METHODS: We reanalyzed the empirical data from the Health Insurance Plan trial in 1963 to the UK age trial in 1991 and their follow-up data published until 2015. We first performed Bayesian conjugated meta-analyses on the heterogeneity of attendance rate, sensitivity, and over-detection and their impacts on advanced stage breast cancer and death from breast cancer across trials using Bayesian Poisson fixed- and random-effect regression model. Bayesian meta-analysis of causal model was then developed to assess a cascade of causal relationships regarding the impact of both attendance and sensitivity on 2 main outcomes.
RESULTS: The causes of heterogeneity responsible for the disparities across the trials were clearly manifested in 3 components. The attendance rate ranged from 61.3% to 90.4%. The sensitivity estimates show substantial variation from 57.26% to 87.97% but improved with time from 64% in 1963 to 82% in 1980 when Bayesian conjugated meta-analysis was conducted in chronological order. The percentage of over-detection shows a wide range from 0% to 28%, adjusting for long lead-time. The impacts of the attendance rate and sensitivity on the 2 main outcomes were statistically significant. Causal inference made by linking these causal relationships with emphasis on the heterogeneity of the attendance rate and sensitivity accounted for the variation in the reduction of advanced breast cancer (none-30%) and of mortality (none-31%). We estimated a 33% (95% CI: 24-42%) and 13% (95% CI: 6-20%) breast cancer mortality reduction for the best scenario (90% attendance rate and 95% sensitivity) and the poor scenario (30% attendance rate and 55% sensitivity), respectively.
CONCLUSION: Elucidating the scenarios from high to low performance and learning from the experiences of these trials helps screening policy-makers contemplate on how to avoid errors made in ineffective studies and emulate the effective studies to save women lives.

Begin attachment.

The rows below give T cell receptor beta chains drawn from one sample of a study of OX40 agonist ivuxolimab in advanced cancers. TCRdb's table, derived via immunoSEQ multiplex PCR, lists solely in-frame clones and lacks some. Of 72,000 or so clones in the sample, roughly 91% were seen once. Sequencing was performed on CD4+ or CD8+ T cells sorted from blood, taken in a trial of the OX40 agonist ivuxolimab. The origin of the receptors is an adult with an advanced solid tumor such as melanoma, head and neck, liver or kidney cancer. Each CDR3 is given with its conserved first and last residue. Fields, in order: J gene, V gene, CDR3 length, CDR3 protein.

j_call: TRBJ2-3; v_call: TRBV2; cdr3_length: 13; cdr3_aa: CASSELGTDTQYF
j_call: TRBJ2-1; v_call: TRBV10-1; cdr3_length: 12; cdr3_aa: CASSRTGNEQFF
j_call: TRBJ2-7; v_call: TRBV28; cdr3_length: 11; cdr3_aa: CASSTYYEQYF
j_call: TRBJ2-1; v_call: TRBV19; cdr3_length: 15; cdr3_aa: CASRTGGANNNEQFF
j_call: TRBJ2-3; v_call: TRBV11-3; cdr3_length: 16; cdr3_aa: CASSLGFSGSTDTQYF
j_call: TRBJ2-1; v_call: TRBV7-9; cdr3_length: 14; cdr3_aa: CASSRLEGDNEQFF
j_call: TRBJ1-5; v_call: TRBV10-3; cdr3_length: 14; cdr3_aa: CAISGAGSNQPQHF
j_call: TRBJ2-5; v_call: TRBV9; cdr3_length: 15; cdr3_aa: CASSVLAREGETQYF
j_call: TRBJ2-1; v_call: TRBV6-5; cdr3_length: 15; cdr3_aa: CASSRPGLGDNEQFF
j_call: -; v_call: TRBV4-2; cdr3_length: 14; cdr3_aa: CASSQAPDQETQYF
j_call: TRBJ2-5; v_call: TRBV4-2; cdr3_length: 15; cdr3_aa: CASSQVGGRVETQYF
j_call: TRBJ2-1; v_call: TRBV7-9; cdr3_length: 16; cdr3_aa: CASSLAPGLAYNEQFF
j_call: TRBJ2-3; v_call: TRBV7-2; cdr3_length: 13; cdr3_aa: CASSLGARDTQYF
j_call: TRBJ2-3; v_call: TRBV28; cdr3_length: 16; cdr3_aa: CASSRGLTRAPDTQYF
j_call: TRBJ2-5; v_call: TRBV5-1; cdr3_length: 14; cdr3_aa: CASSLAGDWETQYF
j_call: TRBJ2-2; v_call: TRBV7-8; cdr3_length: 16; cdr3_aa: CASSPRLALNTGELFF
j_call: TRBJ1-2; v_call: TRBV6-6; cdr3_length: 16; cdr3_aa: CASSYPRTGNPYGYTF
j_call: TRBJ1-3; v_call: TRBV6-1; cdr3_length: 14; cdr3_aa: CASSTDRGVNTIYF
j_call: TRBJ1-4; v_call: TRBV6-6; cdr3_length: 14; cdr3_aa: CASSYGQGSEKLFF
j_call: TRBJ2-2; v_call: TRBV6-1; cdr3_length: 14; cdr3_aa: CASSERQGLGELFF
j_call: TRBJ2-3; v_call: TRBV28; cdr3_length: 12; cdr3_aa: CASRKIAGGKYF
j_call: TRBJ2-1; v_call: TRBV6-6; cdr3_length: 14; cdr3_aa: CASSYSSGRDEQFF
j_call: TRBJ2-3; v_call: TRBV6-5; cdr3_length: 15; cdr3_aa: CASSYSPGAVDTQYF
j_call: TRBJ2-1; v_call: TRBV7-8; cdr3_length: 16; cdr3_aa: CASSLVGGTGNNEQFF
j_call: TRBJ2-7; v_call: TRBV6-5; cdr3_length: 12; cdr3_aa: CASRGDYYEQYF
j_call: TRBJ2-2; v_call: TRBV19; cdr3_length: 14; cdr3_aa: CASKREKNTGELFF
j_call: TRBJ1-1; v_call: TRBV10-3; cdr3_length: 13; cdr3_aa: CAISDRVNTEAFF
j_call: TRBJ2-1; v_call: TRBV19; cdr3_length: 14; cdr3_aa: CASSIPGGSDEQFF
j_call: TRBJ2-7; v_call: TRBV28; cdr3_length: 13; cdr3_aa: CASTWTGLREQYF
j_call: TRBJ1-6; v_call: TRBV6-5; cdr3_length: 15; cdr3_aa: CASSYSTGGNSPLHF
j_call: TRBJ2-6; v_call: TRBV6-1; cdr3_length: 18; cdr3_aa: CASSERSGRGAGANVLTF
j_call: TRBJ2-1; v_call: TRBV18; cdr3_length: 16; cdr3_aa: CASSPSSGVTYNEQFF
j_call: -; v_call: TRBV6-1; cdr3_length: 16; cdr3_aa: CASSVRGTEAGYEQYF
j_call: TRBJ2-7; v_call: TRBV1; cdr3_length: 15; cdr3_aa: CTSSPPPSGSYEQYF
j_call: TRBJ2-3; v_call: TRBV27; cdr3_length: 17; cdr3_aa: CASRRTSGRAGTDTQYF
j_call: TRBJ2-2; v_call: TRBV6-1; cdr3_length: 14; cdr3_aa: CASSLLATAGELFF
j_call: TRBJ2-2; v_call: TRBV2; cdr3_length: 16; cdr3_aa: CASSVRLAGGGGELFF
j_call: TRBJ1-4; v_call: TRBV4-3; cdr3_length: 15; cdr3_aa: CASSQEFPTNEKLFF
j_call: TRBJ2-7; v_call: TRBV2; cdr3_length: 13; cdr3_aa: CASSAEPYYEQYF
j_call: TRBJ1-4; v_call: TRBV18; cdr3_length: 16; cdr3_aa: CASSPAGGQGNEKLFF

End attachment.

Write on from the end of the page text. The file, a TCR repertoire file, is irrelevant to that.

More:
DATA SOURCE: Six major databases were searched from inception till June 2015: MEDLINE, CINAHL, EMBASE, PsychInfo, SPORTDiscus, and Cochrane Center Register of Controlled Trials.
STUDY APPRAISAL AND SYNTHESIS METHODS: Two reviewers independently rated methodological quality using the modified Downs and Black Scale and extracted and synthesized key findings (i.e., participant characteristics, study design, physical function and fitness outcomes, and adverse events).
RESULTS: Eight of 276 studies met the inclusion criteria, of which none showed high research quality. Four studies assessed physical function outcomes and 4 studies evaluated aerobic fitness as outcome measures. Significant improvements on these 2 outcomes were generally found. Other physical or fitness outcomes including body composition, muscular strength, and balance were rarely reported.
CONCLUSIONS AND IMPLICATIONS OF KEY FINDINGS: There is weak evidence supporting aquatic exercise training to improve physical function and aerobic fitness among adults with spinal cord injury. Suggestions for future research include reporting details of exercise interventions, evaluating other physical or fitness outcomes, and improving methodological quality.
METHODS: The study comprised a systematic review with meta-analysis and trial sequential analysis (TSA) of randomized controlled trials (RCTs). We searched for RCTs published up until September 2016. Retrieved trials were evaluated using risk of bias. Primary outcome measures were the incidences of any recurrent adenomas and of advanced adenomas. Meta-analytic estimates were calculated with the random-effects model and random errors were evaluated with trial sequential analyses (TSAs).
RESULTS: Five randomized trials (2234 patients with a history of adenomas) were included. Two of the 5 trials showed either unclear or high risks of bias in most criteria. Meta-analysis of good quality RCTs suggest a moderate protective effect of calcium supplementation on recurrence of adenomas (relative risk [RR], 0.88 [95% CI 0.79-0.99]); however, its effects on advanced adenomas did not show statistical significance (RR, 1.02 [95% CI 0.67-1.55]). Subgroup analyses demonstrated a greater protective effect on recurrence of adenomas with elemental calcium dose ≥1600 mg/day (RR, 0.74 [95% CI 0.56-0.97]) compared to ≤1200 mg/day (RR, 0.84 [95% CI 0.73-0.97]). No major serious adverse events were associated with the use of calcium, but there was an increase in the incidence of hypercalcemia (P = .0095). TSA indicated a lack of firm evidence for a beneficial effect. Concerns with directness and imprecision rated down the quality of the evidence to "low."
CONCLUSION: The available good quality RCTs suggests a possible beneficial effect of calcium supplementation on the recurrence of adenomas; however, TSA indicated that the accumulated evidence is still inconclusive. Using GRADE-methodology, we conclude that the quality of evidence is low. Large well-designed randomized trials with low risk of bias are needed.